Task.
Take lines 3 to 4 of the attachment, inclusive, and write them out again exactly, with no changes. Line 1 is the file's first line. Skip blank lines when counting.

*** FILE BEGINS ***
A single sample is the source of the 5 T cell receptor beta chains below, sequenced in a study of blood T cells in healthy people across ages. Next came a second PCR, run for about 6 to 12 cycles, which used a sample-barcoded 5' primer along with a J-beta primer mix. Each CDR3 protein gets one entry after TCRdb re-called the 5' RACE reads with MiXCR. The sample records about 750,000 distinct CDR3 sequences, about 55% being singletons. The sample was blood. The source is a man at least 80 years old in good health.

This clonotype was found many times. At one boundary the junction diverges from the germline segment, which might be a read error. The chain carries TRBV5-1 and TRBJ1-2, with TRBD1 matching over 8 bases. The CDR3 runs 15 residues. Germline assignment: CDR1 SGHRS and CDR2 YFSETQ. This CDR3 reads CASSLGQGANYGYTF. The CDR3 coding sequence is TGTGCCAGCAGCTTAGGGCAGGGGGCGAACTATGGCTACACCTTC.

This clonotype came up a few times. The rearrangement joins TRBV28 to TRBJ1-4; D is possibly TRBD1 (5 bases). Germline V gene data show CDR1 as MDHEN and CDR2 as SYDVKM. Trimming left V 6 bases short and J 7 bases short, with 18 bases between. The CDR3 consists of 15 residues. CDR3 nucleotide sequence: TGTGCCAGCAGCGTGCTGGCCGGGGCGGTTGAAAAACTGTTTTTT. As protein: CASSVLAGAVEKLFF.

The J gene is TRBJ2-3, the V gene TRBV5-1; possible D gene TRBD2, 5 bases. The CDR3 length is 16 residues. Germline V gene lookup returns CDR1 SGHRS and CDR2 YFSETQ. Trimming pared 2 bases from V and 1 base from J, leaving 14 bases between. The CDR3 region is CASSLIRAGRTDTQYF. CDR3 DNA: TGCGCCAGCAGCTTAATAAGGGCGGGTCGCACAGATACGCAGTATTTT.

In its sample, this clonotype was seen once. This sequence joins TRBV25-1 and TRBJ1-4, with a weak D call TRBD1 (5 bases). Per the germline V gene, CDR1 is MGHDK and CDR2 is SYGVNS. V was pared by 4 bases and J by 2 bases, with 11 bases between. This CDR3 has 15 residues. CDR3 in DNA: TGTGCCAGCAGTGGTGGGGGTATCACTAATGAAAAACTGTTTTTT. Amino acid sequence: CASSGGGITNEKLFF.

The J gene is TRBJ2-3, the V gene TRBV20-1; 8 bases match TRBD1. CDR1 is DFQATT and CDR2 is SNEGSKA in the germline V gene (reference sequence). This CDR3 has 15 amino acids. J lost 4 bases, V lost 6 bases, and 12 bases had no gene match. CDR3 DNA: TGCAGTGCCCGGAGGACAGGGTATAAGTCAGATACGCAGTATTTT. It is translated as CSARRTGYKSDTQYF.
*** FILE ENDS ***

This clonotype came up a few times. The rearrangement joins TRBV28 to TRBJ1-4; D is possibly TRBD1 (5 bases). Germline V gene data show CDR1 as MDHEN and CDR2 as SYDVKM. Trimming left V 6 bases short and J 7 bases short, with 18 bases between. The CDR3 consists of 15 residues. CDR3 nucleotide sequence: TGTGCCAGCAGCGTGCTGGCCGGGGCGGTTGAAAAACTGTTTTTT. As protein: CASSVLAGAVEKLFF.

The J gene is TRBJ2-3, the V gene TRBV5-1; possible D gene TRBD2, 5 bases. The CDR3 length is 16 residues. Germline V gene lookup returns CDR1 SGHRS and CDR2 YFSETQ. Trimming pared 2 bases from V and 1 base from J, leaving 14 bases between. The CDR3 region is CASSLIRAGRTDTQYF. CDR3 DNA: TGCGCCAGCAGCTTAATAAGGGCGGGTCGCACAGATACGCAGTATTTT.